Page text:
What does Romans 9:33 mean?
ESV: as it is written, "Behold, I am laying in Zion a stone of stumbling, and a rock of offense; and whoever believes in him will not be put to shame."
NIV: As it is written: "See, I lay in Zion a stone that causes people to stumble and a rock that makes them fall, and the one who believes in him will never be put to shame."
CSB: As it is written, Look, I am putting a stone in Zion to stumble over and a rock to trip over, and the one who believes on him will not be put to shame.
NLT: God warned them of this in the Scriptures when he said, 'I am placing a stone in Jerusalem that makes people stumble, a rock that makes them fall. But anyone who trusts in him will never be disgraced.'
KJV: As it is written, Behold, I lay in Zion a stumblingstone and rock of offense: and whosoever believeth on him shall not be ashamed.
NKJV: As it is written: “Behold, I lay in Zion a stumbling stone and rock of offense, And whoever believes on Him will not be put to shame.”
Verse Commentary:
Why did the people of Israel not become righteous and acceptable before God by following the law of Moses? That's the question Paul is answering. He has said that the Israelites sought to be made righteous, and earn God's mercy, by their works. They approached God through a work-and-earn approach, rather than by faith. Paul concluded the previous verse by writing that they—Israel—have stumbled over the stumbling stone.

The idea of a "stumbling stone," as mentioned here is an odd thing. Who would deliberately place a rock for people to trip over? Paul's quotes from Isaiah in this verse shows that the stone is tripped over because it is rejected, rather than being received by faith.

First Paul quotes from Isaiah 8:14, where the prophet describes the Lord as a rock of offense and a stone of stumbling to all of Israel. Paul is insisting that this is not a new idea—that the Jewish people would struggle to accept the idea that righteousness is found only through faith in Christ.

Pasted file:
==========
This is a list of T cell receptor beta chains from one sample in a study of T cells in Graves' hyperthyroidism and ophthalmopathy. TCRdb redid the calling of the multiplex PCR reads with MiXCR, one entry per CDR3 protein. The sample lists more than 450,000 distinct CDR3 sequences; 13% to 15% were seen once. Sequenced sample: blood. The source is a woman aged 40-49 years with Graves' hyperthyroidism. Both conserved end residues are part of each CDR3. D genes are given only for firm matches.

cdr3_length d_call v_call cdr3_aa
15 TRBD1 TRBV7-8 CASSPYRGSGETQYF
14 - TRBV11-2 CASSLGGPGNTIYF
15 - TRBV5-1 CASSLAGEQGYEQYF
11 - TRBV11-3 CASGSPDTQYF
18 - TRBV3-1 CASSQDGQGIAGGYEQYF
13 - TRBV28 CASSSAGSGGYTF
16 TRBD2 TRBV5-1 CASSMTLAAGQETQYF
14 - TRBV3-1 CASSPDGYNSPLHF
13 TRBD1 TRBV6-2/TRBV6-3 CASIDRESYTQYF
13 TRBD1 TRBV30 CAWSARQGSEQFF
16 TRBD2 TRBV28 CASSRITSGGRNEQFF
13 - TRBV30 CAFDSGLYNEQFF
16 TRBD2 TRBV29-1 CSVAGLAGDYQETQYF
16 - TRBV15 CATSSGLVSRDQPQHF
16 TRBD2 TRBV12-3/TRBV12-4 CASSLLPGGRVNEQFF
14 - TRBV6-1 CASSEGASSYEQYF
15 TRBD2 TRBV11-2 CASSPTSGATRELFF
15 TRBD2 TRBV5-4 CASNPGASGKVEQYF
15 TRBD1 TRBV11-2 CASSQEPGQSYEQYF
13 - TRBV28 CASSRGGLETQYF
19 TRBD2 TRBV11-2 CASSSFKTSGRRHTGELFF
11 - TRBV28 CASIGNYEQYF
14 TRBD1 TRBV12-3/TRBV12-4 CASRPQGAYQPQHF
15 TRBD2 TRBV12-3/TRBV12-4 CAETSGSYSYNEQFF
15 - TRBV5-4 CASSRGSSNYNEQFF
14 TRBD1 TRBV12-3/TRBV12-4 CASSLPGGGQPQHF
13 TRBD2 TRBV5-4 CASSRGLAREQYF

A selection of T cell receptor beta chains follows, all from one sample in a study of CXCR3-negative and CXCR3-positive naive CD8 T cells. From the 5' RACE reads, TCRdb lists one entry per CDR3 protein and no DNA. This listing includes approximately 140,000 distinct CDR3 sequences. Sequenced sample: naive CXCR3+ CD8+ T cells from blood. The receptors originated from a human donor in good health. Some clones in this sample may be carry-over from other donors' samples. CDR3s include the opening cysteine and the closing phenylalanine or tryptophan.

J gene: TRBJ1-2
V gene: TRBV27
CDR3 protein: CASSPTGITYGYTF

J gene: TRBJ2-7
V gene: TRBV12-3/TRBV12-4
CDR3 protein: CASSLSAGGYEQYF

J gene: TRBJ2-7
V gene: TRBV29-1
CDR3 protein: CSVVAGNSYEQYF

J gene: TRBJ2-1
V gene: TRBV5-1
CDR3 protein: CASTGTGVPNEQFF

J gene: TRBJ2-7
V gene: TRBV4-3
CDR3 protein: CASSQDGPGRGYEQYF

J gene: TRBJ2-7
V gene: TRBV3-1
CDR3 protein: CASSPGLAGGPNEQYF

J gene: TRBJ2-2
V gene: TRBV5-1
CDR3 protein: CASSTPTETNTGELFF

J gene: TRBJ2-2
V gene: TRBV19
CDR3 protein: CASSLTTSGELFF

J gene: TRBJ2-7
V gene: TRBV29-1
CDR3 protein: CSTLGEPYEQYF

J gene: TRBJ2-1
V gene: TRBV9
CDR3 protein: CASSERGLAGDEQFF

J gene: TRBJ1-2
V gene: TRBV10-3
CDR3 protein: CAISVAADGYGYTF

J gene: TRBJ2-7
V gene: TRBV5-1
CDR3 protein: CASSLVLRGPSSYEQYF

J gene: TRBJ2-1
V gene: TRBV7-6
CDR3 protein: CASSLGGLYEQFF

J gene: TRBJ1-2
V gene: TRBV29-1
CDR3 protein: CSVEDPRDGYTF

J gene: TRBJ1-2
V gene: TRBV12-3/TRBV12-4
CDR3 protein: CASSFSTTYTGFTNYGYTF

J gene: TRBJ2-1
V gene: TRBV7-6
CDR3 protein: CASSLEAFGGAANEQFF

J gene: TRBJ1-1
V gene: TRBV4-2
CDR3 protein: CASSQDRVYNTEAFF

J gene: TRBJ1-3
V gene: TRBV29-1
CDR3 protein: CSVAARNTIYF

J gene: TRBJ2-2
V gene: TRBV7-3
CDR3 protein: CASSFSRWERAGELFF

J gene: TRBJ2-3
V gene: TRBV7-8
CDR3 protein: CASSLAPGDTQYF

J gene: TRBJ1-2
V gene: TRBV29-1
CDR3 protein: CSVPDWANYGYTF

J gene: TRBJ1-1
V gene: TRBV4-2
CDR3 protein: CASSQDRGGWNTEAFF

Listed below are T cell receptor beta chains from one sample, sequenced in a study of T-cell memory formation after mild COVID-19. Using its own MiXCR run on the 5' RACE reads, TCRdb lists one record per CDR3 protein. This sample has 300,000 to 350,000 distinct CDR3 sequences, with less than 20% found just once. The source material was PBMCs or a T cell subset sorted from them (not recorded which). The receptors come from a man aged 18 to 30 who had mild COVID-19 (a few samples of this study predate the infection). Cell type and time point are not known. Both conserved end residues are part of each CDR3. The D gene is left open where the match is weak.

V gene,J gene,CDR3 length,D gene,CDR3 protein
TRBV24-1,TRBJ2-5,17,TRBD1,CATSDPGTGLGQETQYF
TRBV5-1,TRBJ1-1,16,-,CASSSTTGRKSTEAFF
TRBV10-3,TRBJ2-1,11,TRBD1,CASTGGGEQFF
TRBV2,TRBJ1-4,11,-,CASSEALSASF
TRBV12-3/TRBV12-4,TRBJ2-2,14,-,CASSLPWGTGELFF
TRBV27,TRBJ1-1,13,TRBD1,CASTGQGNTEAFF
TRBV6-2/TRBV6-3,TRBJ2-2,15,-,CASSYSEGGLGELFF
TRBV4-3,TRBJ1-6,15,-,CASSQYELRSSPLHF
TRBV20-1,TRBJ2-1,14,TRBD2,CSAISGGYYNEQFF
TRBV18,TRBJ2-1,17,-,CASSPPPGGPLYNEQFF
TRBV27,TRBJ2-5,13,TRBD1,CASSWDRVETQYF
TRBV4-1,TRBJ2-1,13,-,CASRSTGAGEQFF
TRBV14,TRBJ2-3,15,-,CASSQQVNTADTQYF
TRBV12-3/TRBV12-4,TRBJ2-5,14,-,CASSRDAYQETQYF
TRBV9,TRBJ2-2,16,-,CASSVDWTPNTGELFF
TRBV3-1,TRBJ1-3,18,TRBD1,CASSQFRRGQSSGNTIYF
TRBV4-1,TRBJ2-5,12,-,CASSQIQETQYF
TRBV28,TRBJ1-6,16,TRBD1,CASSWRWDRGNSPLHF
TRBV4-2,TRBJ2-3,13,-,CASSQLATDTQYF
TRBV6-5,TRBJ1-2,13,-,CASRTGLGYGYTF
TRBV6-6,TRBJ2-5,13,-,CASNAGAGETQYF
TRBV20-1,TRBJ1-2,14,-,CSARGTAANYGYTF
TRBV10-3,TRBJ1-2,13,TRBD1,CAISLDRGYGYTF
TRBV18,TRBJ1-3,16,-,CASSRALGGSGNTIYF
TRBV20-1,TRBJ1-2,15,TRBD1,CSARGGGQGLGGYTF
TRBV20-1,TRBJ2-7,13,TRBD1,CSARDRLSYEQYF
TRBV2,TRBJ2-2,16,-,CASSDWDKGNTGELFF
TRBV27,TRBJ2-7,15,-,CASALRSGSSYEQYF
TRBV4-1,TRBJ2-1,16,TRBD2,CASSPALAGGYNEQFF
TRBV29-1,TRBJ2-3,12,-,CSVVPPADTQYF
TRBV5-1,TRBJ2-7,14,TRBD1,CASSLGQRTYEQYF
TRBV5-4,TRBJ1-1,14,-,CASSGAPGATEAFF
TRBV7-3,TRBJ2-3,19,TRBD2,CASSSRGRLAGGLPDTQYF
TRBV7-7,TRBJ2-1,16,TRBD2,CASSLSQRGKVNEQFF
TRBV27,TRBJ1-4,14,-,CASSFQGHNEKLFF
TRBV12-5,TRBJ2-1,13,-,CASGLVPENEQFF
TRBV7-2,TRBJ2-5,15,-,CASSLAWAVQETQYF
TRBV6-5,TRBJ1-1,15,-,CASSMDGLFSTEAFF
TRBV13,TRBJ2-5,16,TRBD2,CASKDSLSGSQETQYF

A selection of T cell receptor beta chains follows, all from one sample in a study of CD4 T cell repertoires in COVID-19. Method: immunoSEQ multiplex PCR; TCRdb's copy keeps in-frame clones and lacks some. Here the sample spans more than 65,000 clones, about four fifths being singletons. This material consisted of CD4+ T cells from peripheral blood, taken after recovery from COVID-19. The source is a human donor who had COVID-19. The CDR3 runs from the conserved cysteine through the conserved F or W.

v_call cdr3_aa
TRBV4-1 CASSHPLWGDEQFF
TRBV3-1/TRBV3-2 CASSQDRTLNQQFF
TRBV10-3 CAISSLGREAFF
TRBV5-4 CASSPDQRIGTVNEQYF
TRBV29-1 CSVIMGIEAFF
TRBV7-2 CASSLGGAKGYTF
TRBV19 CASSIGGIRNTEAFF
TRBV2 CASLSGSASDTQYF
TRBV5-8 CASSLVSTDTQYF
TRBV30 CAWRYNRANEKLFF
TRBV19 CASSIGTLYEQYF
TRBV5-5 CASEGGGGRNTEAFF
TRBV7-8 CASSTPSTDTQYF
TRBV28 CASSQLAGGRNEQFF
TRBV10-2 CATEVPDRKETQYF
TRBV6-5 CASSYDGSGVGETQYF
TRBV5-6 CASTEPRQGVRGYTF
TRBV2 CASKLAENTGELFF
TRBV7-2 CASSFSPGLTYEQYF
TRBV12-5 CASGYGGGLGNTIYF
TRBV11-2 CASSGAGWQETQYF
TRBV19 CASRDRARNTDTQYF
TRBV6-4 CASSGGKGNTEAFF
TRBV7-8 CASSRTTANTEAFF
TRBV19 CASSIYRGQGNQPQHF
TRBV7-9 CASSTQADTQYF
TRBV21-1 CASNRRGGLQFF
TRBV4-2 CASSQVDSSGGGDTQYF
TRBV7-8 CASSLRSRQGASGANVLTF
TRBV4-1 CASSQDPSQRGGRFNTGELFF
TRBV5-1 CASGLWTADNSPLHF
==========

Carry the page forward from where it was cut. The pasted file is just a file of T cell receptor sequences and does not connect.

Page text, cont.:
Next, Paul quotes from Isaiah 28:16, where that stone, Christ, is described as the sure foundation, the precious cornerstone of God's work on earth. The part Paul quotes directly is that whoever believes in him will not be put to shame. In more literal terms, such people will not be shown to be foolish for believing in Christ. This, symbolically, is the stone that the Israelites have tripped over, Paul writes, because they refused to believe in Christ, wishing instead to prove their righteousness by their own works.
Verse Context:
Romans 9:30–33 finds Paul declaring that though the Gentiles did not seek God's righteousness, it has been given to them by faith. Meanwhile, Israel pursued righteousness through following the law and did not reach it because they did not pursue it by faith. They stumbled over Christ, the stumbling stone. All who believe in Him will never be put to shame.
Chapter Summary:
Romans 9 begins with Paul describing his anguish for his people Israel in their rejection of Christ. After describing all the privileges God has given to the Jewish people as a nation, Paul insists that God will keep those promises. However, not every person born to Israel belongs to Israel, he writes. God reserves the right to show mercy to some and not others, as Paul demonstrates from Scripture. God is like a potter who creates some vessels for destruction and others for glory. God has called out His people from both the Gentiles and the Jews to faith in Christ, the stumbling stone.
Chapter Context:
Romans 8 ended with Paul's grand declaration that nothing can separate those who are in Christ Jesus from the love of God. Romans 9 turns a sharp corner and finds Paul heartbroken that his people, the Jews, have rejected Christ. He insists that God will keep His promises to Israel, but that not everyone born to Israel is truly Israel. God will show mercy to whomever He wishes, calling out His people from both the Jews and the Gentiles to faith in Christ. Romans 10 will find Paul discussing how Jewish people can be saved.
Book Summary:
The book of Romans is the New Testament's longest, most structured, and most detailed description of Christian theology. Paul lays out the core of the gospel message: salvation by grace alone through faith alone. His intent is to explain the good news of Jesus Christ in accurate and clear terms. As part of this effort, Paul addresses the conflicts between law and grace, between Jews and Gentiles, and between sin and righteousness. As is common in his writing, Paul closes out his letter with a series of practical applications.
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